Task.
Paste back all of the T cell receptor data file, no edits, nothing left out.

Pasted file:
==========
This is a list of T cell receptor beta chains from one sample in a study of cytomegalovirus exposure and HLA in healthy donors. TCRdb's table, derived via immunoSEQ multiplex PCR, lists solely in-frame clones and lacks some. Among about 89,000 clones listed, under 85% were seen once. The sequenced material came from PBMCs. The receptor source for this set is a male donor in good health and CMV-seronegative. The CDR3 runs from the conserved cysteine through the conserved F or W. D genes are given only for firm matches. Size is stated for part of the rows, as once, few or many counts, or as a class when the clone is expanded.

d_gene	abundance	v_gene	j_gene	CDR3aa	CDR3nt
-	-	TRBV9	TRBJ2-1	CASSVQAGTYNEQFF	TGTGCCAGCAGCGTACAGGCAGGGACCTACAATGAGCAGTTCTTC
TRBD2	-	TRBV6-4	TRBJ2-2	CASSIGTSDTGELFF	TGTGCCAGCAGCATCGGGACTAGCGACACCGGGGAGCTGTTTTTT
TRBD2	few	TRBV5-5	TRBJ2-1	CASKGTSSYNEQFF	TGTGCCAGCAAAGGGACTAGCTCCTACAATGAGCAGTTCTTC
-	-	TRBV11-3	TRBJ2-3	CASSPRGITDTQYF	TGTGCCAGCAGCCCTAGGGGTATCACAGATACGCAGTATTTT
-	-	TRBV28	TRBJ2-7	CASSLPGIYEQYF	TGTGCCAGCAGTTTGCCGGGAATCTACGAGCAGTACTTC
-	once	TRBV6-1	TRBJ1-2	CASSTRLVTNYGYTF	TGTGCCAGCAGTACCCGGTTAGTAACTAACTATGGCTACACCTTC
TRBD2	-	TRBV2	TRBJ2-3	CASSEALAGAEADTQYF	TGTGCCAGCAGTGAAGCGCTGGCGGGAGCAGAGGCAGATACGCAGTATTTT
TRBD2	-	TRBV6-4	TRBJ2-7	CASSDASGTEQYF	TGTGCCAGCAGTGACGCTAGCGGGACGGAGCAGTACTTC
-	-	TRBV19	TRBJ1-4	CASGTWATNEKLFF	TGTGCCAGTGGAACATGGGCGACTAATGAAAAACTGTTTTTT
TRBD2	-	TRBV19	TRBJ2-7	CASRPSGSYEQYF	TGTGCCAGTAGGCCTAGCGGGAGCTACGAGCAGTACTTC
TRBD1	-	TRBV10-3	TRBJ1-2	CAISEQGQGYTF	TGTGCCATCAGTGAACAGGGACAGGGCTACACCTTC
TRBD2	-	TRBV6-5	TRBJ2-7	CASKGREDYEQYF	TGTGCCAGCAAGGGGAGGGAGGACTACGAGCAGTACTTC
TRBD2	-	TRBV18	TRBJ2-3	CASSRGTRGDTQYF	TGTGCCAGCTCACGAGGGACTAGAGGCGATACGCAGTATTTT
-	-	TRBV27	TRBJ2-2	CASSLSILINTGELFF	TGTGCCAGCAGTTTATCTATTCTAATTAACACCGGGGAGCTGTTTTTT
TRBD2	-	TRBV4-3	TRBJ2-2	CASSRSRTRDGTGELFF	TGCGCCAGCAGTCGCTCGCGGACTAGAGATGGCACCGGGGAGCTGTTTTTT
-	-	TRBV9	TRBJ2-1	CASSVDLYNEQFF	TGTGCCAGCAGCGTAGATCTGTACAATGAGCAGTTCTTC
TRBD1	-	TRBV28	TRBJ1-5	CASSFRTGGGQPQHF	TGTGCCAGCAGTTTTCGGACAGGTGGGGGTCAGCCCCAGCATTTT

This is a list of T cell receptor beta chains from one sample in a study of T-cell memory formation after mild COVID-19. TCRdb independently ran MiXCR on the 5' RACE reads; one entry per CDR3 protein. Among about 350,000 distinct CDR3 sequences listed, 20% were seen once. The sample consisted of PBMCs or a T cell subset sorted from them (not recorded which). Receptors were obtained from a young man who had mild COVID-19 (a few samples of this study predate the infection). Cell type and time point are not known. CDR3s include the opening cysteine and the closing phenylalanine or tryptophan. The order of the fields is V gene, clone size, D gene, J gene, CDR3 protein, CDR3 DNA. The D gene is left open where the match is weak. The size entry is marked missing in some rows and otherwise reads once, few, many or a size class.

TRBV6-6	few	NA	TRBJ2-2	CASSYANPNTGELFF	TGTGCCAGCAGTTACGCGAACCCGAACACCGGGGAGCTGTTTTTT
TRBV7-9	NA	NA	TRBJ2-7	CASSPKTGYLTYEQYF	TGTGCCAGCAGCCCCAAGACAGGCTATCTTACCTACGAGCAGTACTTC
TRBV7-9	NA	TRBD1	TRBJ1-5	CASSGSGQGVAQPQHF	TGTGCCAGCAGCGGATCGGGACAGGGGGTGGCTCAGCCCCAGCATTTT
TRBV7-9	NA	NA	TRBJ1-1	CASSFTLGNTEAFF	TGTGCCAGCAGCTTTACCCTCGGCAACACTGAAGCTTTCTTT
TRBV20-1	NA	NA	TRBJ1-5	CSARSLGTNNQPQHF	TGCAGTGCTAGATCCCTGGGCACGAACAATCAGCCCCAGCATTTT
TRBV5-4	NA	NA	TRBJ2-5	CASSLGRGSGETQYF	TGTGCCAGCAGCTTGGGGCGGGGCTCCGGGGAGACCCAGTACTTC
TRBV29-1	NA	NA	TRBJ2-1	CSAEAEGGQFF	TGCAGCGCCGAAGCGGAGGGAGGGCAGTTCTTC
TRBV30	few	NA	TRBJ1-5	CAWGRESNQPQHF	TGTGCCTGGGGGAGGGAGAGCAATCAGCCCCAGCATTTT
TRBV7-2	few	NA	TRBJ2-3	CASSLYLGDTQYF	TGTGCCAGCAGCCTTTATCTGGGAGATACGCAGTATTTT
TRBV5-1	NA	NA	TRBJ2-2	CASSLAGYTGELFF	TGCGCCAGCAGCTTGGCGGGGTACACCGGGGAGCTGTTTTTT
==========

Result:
This is a list of T cell receptor beta chains from one sample in a study of cytomegalovirus exposure and HLA in healthy donors. TCRdb's table, derived via immunoSEQ multiplex PCR, lists solely in-frame clones and lacks some. Among about 89,000 clones listed, under 85% were seen once. The sequenced material came from PBMCs. The receptor source for this set is a male donor in good health and CMV-seronegative. The CDR3 runs from the conserved cysteine through the conserved F or W. D genes are given only for firm matches. Size is stated for part of the rows, as once, few or many counts, or as a class when the clone is expanded.

d_gene	abundance	v_gene	j_gene	CDR3aa	CDR3nt
-	-	TRBV9	TRBJ2-1	CASSVQAGTYNEQFF	TGTGCCAGCAGCGTACAGGCAGGGACCTACAATGAGCAGTTCTTC
TRBD2	-	TRBV6-4	TRBJ2-2	CASSIGTSDTGELFF	TGTGCCAGCAGCATCGGGACTAGCGACACCGGGGAGCTGTTTTTT
TRBD2	few	TRBV5-5	TRBJ2-1	CASKGTSSYNEQFF	TGTGCCAGCAAAGGGACTAGCTCCTACAATGAGCAGTTCTTC
-	-	TRBV11-3	TRBJ2-3	CASSPRGITDTQYF	TGTGCCAGCAGCCCTAGGGGTATCACAGATACGCAGTATTTT
-	-	TRBV28	TRBJ2-7	CASSLPGIYEQYF	TGTGCCAGCAGTTTGCCGGGAATCTACGAGCAGTACTTC
-	once	TRBV6-1	TRBJ1-2	CASSTRLVTNYGYTF	TGTGCCAGCAGTACCCGGTTAGTAACTAACTATGGCTACACCTTC
TRBD2	-	TRBV2	TRBJ2-3	CASSEALAGAEADTQYF	TGTGCCAGCAGTGAAGCGCTGGCGGGAGCAGAGGCAGATACGCAGTATTTT
TRBD2	-	TRBV6-4	TRBJ2-7	CASSDASGTEQYF	TGTGCCAGCAGTGACGCTAGCGGGACGGAGCAGTACTTC
-	-	TRBV19	TRBJ1-4	CASGTWATNEKLFF	TGTGCCAGTGGAACATGGGCGACTAATGAAAAACTGTTTTTT
TRBD2	-	TRBV19	TRBJ2-7	CASRPSGSYEQYF	TGTGCCAGTAGGCCTAGCGGGAGCTACGAGCAGTACTTC
TRBD1	-	TRBV10-3	TRBJ1-2	CAISEQGQGYTF	TGTGCCATCAGTGAACAGGGACAGGGCTACACCTTC
TRBD2	-	TRBV6-5	TRBJ2-7	CASKGREDYEQYF	TGTGCCAGCAAGGGGAGGGAGGACTACGAGCAGTACTTC
TRBD2	-	TRBV18	TRBJ2-3	CASSRGTRGDTQYF	TGTGCCAGCTCACGAGGGACTAGAGGCGATACGCAGTATTTT
-	-	TRBV27	TRBJ2-2	CASSLSILINTGELFF	TGTGCCAGCAGTTTATCTATTCTAATTAACACCGGGGAGCTGTTTTTT
TRBD2	-	TRBV4-3	TRBJ2-2	CASSRSRTRDGTGELFF	TGCGCCAGCAGTCGCTCGCGGACTAGAGATGGCACCGGGGAGCTGTTTTTT
-	-	TRBV9	TRBJ2-1	CASSVDLYNEQFF	TGTGCCAGCAGCGTAGATCTGTACAATGAGCAGTTCTTC
TRBD1	-	TRBV28	TRBJ1-5	CASSFRTGGGQPQHF	TGTGCCAGCAGTTTTCGGACAGGTGGGGGTCAGCCCCAGCATTTT

This is a list of T cell receptor beta chains from one sample in a study of T-cell memory formation after mild COVID-19. TCRdb independently ran MiXCR on the 5' RACE reads; one entry per CDR3 protein. Among about 350,000 distinct CDR3 sequences listed, 20% were seen once. The sample consisted of PBMCs or a T cell subset sorted from them (not recorded which). Receptors were obtained from a young man who had mild COVID-19 (a few samples of this study predate the infection). Cell type and time point are not known. CDR3s include the opening cysteine and the closing phenylalanine or tryptophan. The order of the fields is V gene, clone size, D gene, J gene, CDR3 protein, CDR3 DNA. The D gene is left open where the match is weak. The size entry is marked missing in some rows and otherwise reads once, few, many or a size class.

TRBV6-6	few	NA	TRBJ2-2	CASSYANPNTGELFF	TGTGCCAGCAGTTACGCGAACCCGAACACCGGGGAGCTGTTTTTT
TRBV7-9	NA	NA	TRBJ2-7	CASSPKTGYLTYEQYF	TGTGCCAGCAGCCCCAAGACAGGCTATCTTACCTACGAGCAGTACTTC
TRBV7-9	NA	TRBD1	TRBJ1-5	CASSGSGQGVAQPQHF	TGTGCCAGCAGCGGATCGGGACAGGGGGTGGCTCAGCCCCAGCATTTT
TRBV7-9	NA	NA	TRBJ1-1	CASSFTLGNTEAFF	TGTGCCAGCAGCTTTACCCTCGGCAACACTGAAGCTTTCTTT
TRBV20-1	NA	NA	TRBJ1-5	CSARSLGTNNQPQHF	TGCAGTGCTAGATCCCTGGGCACGAACAATCAGCCCCAGCATTTT
TRBV5-4	NA	NA	TRBJ2-5	CASSLGRGSGETQYF	TGTGCCAGCAGCTTGGGGCGGGGCTCCGGGGAGACCCAGTACTTC
TRBV29-1	NA	NA	TRBJ2-1	CSAEAEGGQFF	TGCAGCGCCGAAGCGGAGGGAGGGCAGTTCTTC
TRBV30	few	NA	TRBJ1-5	CAWGRESNQPQHF	TGTGCCTGGGGGAGGGAGAGCAATCAGCCCCAGCATTTT
TRBV7-2	few	NA	TRBJ2-3	CASSLYLGDTQYF	TGTGCCAGCAGCCTTTATCTGGGAGATACGCAGTATTTT
TRBV5-1	NA	NA	TRBJ2-2	CASSLAGYTGELFF	TGCGCCAGCAGCTTGGCGGGGTACACCGGGGAGCTGTTTTTT